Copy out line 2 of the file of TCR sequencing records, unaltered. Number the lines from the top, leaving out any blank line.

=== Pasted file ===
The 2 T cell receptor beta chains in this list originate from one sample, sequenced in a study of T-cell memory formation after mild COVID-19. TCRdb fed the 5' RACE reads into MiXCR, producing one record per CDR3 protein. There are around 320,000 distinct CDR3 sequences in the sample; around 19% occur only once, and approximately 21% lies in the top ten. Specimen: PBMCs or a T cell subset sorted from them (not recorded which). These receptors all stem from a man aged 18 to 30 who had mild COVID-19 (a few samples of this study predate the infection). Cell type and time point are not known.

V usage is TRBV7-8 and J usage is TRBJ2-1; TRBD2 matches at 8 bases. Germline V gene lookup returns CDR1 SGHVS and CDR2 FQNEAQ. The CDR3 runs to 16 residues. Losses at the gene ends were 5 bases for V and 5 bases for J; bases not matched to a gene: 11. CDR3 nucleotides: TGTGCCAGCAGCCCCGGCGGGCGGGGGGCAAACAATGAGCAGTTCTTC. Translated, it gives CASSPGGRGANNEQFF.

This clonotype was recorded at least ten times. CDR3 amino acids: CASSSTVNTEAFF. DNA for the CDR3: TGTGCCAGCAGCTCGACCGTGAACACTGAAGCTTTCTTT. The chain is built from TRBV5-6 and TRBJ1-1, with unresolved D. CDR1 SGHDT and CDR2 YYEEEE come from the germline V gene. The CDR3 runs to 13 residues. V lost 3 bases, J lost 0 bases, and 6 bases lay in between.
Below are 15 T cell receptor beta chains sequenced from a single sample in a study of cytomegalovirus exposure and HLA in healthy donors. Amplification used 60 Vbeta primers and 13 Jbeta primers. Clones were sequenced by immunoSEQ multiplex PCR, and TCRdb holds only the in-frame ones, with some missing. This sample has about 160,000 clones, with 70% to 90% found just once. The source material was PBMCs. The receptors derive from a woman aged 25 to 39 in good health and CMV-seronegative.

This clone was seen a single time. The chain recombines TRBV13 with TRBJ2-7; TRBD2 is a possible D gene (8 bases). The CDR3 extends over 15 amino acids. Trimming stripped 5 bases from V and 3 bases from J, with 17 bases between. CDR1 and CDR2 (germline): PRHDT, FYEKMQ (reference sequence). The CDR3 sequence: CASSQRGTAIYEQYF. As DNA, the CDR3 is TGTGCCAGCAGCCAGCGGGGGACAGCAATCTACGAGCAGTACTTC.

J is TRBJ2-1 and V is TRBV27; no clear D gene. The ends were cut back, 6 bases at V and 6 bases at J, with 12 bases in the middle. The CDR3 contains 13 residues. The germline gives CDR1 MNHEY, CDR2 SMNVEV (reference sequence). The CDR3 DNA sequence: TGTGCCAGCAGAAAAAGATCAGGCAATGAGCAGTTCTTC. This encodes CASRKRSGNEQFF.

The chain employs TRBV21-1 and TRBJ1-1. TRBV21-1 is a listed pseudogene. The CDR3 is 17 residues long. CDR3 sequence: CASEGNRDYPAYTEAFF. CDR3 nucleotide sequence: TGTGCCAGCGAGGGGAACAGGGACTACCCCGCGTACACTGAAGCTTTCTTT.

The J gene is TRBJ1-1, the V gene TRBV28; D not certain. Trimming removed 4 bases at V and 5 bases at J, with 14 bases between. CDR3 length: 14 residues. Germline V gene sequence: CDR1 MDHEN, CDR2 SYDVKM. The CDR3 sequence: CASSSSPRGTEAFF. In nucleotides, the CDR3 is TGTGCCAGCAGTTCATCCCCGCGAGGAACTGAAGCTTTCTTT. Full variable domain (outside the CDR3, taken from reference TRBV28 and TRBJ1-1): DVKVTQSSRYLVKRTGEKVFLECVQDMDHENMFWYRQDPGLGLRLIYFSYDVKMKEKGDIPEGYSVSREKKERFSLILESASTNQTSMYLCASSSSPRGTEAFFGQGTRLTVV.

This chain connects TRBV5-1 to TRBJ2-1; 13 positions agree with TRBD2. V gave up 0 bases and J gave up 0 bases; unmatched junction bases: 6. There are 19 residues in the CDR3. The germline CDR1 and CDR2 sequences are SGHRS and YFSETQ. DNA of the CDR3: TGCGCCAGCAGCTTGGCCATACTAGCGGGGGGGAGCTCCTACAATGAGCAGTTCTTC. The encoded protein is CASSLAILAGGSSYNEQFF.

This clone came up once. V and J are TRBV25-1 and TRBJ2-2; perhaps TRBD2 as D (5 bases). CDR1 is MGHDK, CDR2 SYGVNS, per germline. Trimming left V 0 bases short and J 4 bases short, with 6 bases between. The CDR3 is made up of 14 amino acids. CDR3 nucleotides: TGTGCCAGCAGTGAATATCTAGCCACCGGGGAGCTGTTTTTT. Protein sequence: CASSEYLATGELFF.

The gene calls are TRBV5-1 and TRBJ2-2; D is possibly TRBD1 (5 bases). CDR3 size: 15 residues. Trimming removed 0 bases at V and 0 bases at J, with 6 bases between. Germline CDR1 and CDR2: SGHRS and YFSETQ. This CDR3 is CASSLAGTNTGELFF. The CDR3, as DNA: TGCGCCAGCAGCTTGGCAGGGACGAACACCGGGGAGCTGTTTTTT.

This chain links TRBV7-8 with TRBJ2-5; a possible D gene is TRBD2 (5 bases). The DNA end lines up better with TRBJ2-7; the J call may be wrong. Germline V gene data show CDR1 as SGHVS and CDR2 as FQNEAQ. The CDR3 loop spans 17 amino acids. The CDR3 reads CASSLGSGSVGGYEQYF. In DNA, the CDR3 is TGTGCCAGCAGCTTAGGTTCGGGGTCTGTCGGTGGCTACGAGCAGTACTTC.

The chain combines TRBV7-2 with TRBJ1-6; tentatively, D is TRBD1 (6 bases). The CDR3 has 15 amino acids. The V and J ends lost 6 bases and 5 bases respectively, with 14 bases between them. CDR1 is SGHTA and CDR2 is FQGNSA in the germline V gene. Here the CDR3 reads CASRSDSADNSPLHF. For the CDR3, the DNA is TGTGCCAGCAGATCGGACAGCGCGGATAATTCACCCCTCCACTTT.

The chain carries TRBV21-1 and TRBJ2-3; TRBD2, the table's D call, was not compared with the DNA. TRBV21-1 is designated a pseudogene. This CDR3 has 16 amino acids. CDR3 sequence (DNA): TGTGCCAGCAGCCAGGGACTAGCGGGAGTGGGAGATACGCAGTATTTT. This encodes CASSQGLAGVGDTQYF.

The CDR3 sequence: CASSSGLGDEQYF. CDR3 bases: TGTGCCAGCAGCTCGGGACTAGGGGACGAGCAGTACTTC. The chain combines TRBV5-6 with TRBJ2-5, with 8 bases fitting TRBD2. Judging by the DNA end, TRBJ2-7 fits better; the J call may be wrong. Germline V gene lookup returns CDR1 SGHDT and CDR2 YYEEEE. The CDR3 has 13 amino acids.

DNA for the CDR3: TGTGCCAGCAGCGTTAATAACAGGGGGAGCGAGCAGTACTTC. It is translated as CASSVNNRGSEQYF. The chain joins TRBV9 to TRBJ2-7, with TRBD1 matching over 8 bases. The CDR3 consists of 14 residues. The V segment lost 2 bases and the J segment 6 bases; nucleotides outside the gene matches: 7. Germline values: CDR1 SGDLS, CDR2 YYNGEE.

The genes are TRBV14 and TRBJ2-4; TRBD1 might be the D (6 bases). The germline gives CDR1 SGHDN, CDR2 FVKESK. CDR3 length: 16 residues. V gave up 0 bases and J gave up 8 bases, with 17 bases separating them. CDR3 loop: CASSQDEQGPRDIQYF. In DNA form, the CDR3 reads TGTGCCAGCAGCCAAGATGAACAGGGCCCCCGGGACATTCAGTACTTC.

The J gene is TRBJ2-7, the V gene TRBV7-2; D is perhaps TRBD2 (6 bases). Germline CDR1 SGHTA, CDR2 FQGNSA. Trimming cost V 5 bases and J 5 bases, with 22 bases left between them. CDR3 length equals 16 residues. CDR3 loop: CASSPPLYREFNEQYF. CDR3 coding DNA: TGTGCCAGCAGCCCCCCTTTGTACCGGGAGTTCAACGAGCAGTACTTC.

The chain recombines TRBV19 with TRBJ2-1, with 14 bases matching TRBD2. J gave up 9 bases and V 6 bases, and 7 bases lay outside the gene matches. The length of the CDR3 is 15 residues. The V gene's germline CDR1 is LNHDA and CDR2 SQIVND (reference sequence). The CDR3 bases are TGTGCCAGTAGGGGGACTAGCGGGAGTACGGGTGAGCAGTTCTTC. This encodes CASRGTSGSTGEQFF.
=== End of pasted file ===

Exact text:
V usage is TRBV7-8 and J usage is TRBJ2-1; TRBD2 matches at 8 bases. Germline V gene lookup returns CDR1 SGHVS and CDR2 FQNEAQ. The CDR3 runs to 16 residues. Losses at the gene ends were 5 bases for V and 5 bases for J; bases not matched to a gene: 11. CDR3 nucleotides: TGTGCCAGCAGCCCCGGCGGGCGGGGGGCAAACAATGAGCAGTTCTTC. Translated, it gives CASSPGGRGANNEQFF.